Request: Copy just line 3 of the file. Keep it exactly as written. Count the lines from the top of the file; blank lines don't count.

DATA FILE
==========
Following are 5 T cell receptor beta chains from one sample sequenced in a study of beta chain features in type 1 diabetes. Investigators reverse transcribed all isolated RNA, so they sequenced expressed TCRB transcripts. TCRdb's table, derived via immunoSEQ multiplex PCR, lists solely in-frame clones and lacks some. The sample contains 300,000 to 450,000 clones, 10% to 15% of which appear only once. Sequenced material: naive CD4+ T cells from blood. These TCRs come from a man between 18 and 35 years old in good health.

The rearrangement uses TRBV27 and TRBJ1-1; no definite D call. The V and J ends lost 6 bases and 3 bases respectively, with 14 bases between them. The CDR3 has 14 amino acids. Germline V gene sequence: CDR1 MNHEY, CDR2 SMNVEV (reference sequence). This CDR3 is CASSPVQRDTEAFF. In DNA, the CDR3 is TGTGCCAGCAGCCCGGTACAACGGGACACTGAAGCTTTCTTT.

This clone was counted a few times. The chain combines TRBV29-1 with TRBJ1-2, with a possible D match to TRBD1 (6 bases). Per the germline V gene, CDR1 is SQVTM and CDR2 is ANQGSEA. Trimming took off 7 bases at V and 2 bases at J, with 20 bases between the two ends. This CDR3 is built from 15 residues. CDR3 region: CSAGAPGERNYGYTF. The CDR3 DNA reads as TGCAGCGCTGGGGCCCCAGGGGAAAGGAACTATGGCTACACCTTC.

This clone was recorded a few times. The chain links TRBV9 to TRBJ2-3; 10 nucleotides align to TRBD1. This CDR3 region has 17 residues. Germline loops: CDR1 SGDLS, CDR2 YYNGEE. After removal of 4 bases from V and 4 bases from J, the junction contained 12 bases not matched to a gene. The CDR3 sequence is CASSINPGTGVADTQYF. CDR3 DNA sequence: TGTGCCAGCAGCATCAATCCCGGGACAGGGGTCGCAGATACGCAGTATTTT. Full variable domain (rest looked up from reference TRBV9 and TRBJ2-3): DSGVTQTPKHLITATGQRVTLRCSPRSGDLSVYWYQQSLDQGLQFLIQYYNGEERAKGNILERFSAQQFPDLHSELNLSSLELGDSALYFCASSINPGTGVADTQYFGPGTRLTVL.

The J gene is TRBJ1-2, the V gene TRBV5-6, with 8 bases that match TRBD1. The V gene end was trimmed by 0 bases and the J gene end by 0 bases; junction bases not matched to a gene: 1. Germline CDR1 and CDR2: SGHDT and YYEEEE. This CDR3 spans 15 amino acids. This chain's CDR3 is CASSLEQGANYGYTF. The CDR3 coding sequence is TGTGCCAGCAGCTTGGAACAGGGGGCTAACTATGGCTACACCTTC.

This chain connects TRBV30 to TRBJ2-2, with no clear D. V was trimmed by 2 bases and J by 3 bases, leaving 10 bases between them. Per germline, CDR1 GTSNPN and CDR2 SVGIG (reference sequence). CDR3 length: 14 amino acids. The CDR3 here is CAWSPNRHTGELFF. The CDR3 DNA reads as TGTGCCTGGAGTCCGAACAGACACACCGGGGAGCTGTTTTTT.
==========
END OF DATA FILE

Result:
This clone was counted a few times. The chain combines TRBV29-1 with TRBJ1-2, with a possible D match to TRBD1 (6 bases). Per the germline V gene, CDR1 is SQVTM and CDR2 is ANQGSEA. Trimming took off 7 bases at V and 2 bases at J, with 20 bases between the two ends. This CDR3 is built from 15 residues. CDR3 region: CSAGAPGERNYGYTF. The CDR3 DNA reads as TGCAGCGCTGGGGCCCCAGGGGAAAGGAACTATGGCTACACCTTC.